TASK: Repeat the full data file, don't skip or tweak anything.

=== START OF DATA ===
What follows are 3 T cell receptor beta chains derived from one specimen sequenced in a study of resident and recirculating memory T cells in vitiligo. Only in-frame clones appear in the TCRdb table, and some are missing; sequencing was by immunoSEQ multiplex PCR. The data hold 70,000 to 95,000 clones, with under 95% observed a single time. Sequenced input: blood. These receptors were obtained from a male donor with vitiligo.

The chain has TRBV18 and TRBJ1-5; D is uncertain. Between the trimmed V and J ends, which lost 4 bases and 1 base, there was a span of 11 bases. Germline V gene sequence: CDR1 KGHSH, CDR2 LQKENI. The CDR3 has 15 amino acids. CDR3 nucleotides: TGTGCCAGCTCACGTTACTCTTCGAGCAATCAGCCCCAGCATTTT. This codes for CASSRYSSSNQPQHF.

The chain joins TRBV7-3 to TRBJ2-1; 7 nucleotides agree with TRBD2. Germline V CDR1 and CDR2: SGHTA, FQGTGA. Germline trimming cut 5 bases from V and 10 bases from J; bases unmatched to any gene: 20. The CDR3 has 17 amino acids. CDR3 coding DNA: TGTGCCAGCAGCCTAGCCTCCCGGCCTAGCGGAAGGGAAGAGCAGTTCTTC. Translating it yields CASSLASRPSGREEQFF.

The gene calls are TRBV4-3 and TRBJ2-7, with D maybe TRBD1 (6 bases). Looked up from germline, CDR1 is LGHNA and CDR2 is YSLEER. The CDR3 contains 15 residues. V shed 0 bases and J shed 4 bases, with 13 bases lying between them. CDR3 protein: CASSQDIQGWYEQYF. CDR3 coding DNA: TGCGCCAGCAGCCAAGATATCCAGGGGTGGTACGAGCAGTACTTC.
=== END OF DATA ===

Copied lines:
What follows are 3 T cell receptor beta chains derived from one specimen sequenced in a study of resident and recirculating memory T cells in vitiligo. Only in-frame clones appear in the TCRdb table, and some are missing; sequencing was by immunoSEQ multiplex PCR. The data hold 70,000 to 95,000 clones, with under 95% observed a single time. Sequenced input: blood. These receptors were obtained from a male donor with vitiligo.

The chain has TRBV18 and TRBJ1-5; D is uncertain. Between the trimmed V and J ends, which lost 4 bases and 1 base, there was a span of 11 bases. Germline V gene sequence: CDR1 KGHSH, CDR2 LQKENI. The CDR3 has 15 amino acids. CDR3 nucleotides: TGTGCCAGCTCACGTTACTCTTCGAGCAATCAGCCCCAGCATTTT. This codes for CASSRYSSSNQPQHF.

The chain joins TRBV7-3 to TRBJ2-1; 7 nucleotides agree with TRBD2. Germline V CDR1 and CDR2: SGHTA, FQGTGA. Germline trimming cut 5 bases from V and 10 bases from J; bases unmatched to any gene: 20. The CDR3 has 17 amino acids. CDR3 coding DNA: TGTGCCAGCAGCCTAGCCTCCCGGCCTAGCGGAAGGGAAGAGCAGTTCTTC. Translating it yields CASSLASRPSGREEQFF.

The gene calls are TRBV4-3 and TRBJ2-7, with D maybe TRBD1 (6 bases). Looked up from germline, CDR1 is LGHNA and CDR2 is YSLEER. The CDR3 contains 15 residues. V shed 0 bases and J shed 4 bases, with 13 bases lying between them. CDR3 protein: CASSQDIQGWYEQYF. CDR3 coding DNA: TGCGCCAGCAGCCAAGATATCCAGGGGTGGTACGAGCAGTACTTC.